Ban Chiang Pottery: From Prehistoric Civilization to Modern Charm
For Thais and ceramic enthusiasts everywhere, the name Ban Chiang (บ้านเชียง)conjures up an image of uniquely painted pottery. The red pattern, which later became known as the “Ban Chiang Rope”, characterizes the clay jars that are around 5,000-7,000 years old, and, perhaps, some of the oldest in the world.
The archeological site of Ban Chiang is considered the most important prehistoric settlement discovered in Southeast Asia. Announced as a world heritage site by UNESCO in 1992, this prehistoric human habitation and burial site marks the beginning of wet rice agriculture, domesticated farm animals, ceramic manufacture, and bronze tool-making technology. It is a place that many people around the world want to visit once in their lives.
The Discovery of the Prehistoric Settlement
This prehistoric settlement is not limited to Ban Chiang District in Udon Thani, a big province in the upper Northeast of Thailand. In fact, Ban Chiang prehistoric culture also encompassed more than 100 archaeological sites in that region.
The discovery of prehistoric tools and artefacts in Ban Chiang started in 1950s when villagers found some broken earthenware with a nice red pattern exposed above ground. They collected the pieces and kept them in a school in their village.
[cr. Isan Gate]
In 1966, Stephen Young, a student from Harvard University who had heard of the villagers’ discovery, travelled to the area. He took some of the broken earthenware to Professor Chin Yoodee, a prehistory specialist at the Fine Arts Department in Bangkok. To their surprise, an analysis showed that those earthenware ceramics were made in the Neolithic Period.
The discovery led to an archeological excavation by the Fine Arts Department in 1967. Some samples of the earthenware pots were sent to Pennsylvania University, USA for testing. The C-14 and Thermo luminescence, a scientific chronometric method used for dating, showed that the earthenware was at least 2,600 years old.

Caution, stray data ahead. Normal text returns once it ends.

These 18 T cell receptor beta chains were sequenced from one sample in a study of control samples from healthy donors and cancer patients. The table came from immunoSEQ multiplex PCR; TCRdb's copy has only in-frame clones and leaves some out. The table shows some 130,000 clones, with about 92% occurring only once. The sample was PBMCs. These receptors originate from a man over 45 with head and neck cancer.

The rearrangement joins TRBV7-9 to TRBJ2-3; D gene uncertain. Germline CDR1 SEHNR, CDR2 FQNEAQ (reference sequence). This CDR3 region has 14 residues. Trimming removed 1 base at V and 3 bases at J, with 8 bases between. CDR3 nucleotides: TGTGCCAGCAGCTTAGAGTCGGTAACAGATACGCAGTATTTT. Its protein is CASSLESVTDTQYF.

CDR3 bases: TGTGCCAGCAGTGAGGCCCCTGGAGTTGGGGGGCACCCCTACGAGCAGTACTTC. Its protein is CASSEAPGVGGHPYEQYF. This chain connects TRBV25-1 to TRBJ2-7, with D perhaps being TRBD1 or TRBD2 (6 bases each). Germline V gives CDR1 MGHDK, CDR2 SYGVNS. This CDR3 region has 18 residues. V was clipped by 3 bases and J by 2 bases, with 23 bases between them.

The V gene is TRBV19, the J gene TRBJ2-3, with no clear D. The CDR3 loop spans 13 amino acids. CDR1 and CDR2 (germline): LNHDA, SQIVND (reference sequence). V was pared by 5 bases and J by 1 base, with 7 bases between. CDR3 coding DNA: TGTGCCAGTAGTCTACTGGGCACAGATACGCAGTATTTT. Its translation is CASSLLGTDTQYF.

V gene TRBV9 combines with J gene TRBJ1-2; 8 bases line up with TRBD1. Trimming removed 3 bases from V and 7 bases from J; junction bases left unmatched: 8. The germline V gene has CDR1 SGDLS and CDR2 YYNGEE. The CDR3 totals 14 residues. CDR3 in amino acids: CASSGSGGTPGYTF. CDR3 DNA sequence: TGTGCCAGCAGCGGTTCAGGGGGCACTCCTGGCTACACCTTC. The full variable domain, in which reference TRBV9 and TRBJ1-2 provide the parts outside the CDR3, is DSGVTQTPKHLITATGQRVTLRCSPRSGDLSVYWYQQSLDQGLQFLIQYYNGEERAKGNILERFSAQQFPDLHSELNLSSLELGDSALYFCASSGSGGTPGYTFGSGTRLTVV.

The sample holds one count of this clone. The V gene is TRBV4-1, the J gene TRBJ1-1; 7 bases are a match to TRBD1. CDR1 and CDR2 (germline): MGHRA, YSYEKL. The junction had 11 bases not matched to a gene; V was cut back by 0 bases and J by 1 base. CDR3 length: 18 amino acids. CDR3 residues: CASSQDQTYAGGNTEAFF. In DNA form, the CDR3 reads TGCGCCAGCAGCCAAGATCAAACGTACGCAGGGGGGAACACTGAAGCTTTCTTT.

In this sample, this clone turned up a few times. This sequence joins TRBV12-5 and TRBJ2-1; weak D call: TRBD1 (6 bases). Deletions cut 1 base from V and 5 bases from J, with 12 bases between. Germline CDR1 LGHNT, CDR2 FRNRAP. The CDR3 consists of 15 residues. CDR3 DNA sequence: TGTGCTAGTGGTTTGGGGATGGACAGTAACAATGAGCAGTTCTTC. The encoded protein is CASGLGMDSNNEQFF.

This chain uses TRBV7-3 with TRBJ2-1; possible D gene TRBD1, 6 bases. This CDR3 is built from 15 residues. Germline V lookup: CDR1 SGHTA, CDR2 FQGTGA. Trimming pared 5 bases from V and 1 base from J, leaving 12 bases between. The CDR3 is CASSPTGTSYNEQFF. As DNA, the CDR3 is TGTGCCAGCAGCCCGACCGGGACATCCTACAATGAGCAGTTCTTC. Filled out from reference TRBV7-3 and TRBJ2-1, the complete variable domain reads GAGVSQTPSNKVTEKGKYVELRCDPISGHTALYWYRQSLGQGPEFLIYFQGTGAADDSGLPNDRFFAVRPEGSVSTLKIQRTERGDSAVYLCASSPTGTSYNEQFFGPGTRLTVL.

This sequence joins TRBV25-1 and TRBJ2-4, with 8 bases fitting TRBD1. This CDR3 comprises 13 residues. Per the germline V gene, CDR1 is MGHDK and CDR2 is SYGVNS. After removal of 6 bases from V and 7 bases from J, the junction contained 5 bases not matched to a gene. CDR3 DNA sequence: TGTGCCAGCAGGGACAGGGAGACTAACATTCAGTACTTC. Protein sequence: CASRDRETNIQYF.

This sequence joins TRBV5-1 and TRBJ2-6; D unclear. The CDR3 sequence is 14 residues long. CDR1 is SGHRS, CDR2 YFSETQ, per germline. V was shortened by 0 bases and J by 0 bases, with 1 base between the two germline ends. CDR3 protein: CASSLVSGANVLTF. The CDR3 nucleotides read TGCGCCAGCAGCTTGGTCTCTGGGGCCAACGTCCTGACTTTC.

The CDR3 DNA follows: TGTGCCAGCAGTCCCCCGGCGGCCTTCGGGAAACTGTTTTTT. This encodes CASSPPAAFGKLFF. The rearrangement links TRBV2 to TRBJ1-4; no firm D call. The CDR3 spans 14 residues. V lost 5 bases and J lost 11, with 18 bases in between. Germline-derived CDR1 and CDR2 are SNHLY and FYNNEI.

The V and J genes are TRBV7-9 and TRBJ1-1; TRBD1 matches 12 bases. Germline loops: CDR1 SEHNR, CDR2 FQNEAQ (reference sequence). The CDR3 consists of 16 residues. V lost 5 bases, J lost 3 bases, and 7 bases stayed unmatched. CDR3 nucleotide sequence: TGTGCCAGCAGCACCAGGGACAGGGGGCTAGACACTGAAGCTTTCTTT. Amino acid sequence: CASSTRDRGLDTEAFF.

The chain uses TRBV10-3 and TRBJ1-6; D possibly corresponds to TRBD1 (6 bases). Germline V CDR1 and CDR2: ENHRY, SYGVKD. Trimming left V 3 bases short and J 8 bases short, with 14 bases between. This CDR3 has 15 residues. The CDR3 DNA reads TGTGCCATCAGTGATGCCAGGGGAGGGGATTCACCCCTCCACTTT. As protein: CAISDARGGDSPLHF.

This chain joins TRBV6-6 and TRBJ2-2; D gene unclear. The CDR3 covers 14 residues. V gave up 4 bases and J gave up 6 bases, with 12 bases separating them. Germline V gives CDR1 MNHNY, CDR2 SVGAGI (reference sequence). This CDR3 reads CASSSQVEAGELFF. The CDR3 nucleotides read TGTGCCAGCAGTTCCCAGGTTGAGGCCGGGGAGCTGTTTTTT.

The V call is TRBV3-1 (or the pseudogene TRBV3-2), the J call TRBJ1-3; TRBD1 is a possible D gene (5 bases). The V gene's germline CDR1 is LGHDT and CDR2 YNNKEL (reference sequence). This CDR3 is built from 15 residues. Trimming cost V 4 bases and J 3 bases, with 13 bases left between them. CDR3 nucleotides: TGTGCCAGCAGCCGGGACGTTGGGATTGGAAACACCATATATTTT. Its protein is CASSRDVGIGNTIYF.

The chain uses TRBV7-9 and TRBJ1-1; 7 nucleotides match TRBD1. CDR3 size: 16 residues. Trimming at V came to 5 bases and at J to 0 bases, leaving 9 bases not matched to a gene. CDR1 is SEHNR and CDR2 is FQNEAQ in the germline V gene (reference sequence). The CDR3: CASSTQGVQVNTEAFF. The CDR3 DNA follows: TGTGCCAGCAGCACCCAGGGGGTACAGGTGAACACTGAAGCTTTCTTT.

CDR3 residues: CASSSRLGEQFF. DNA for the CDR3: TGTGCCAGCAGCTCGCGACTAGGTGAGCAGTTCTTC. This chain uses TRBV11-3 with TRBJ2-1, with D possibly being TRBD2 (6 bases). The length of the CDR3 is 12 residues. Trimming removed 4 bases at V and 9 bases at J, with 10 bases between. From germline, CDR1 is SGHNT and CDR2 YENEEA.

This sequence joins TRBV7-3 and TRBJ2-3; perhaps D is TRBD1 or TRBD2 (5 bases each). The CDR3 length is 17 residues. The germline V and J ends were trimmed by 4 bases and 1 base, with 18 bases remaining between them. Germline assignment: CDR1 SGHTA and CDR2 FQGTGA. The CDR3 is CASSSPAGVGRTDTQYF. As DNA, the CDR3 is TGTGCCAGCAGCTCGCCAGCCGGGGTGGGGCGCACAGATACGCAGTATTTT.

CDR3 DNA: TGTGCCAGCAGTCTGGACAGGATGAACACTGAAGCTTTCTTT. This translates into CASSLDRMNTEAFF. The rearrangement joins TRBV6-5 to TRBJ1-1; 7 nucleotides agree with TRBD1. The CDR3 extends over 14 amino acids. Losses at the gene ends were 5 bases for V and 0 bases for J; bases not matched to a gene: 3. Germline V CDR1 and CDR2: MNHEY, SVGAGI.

World Heritage Site
Further excavations unveiled more exciting discoveries. There was some evidence of advanced agriculture in those days. Wet-rice farming, animal domestication, and ceramic and metal technology were recorded.
Sadly, between 1973-1992, a lot of earthenware and artefacts were stolen from the site.
With the excavated pieces clearly showing that the settlement was once the center of a remarkable human cultural, social, and technological evolution, Ban Chiang Archeological Site was named a World Heritage Site at the 16th session of the World Heritage Committee held in 1992 in Santa Fe, USA.
Ban Chiang Pottery
Unique to this site, the Ban Chiang clay jars and pots have outstanding forms and patterns. The round-bottom and wide-mouthed jars, those with round flat bottoms and a thick rim at the top, as well as sharp-bottom jars, and tall jars with a wide mouth are unique to this site.
The patterns on these jars are amazing. The red paint pattern on Ban Chiang ceramics looks like someone dipped a rope in red coloring then used it on the pottery to create an attractive design. The red pigment with white geometric and curved designs, flowing lines, spiral patterns, wavy lines, and the S-shape in oval or circle patterns are unique. Various techniques were used to make these patterns, such as scratching, carving, tattooing, plastering, and painting.
Ban Chiang’s pottery [cr. Thailand Village Academy]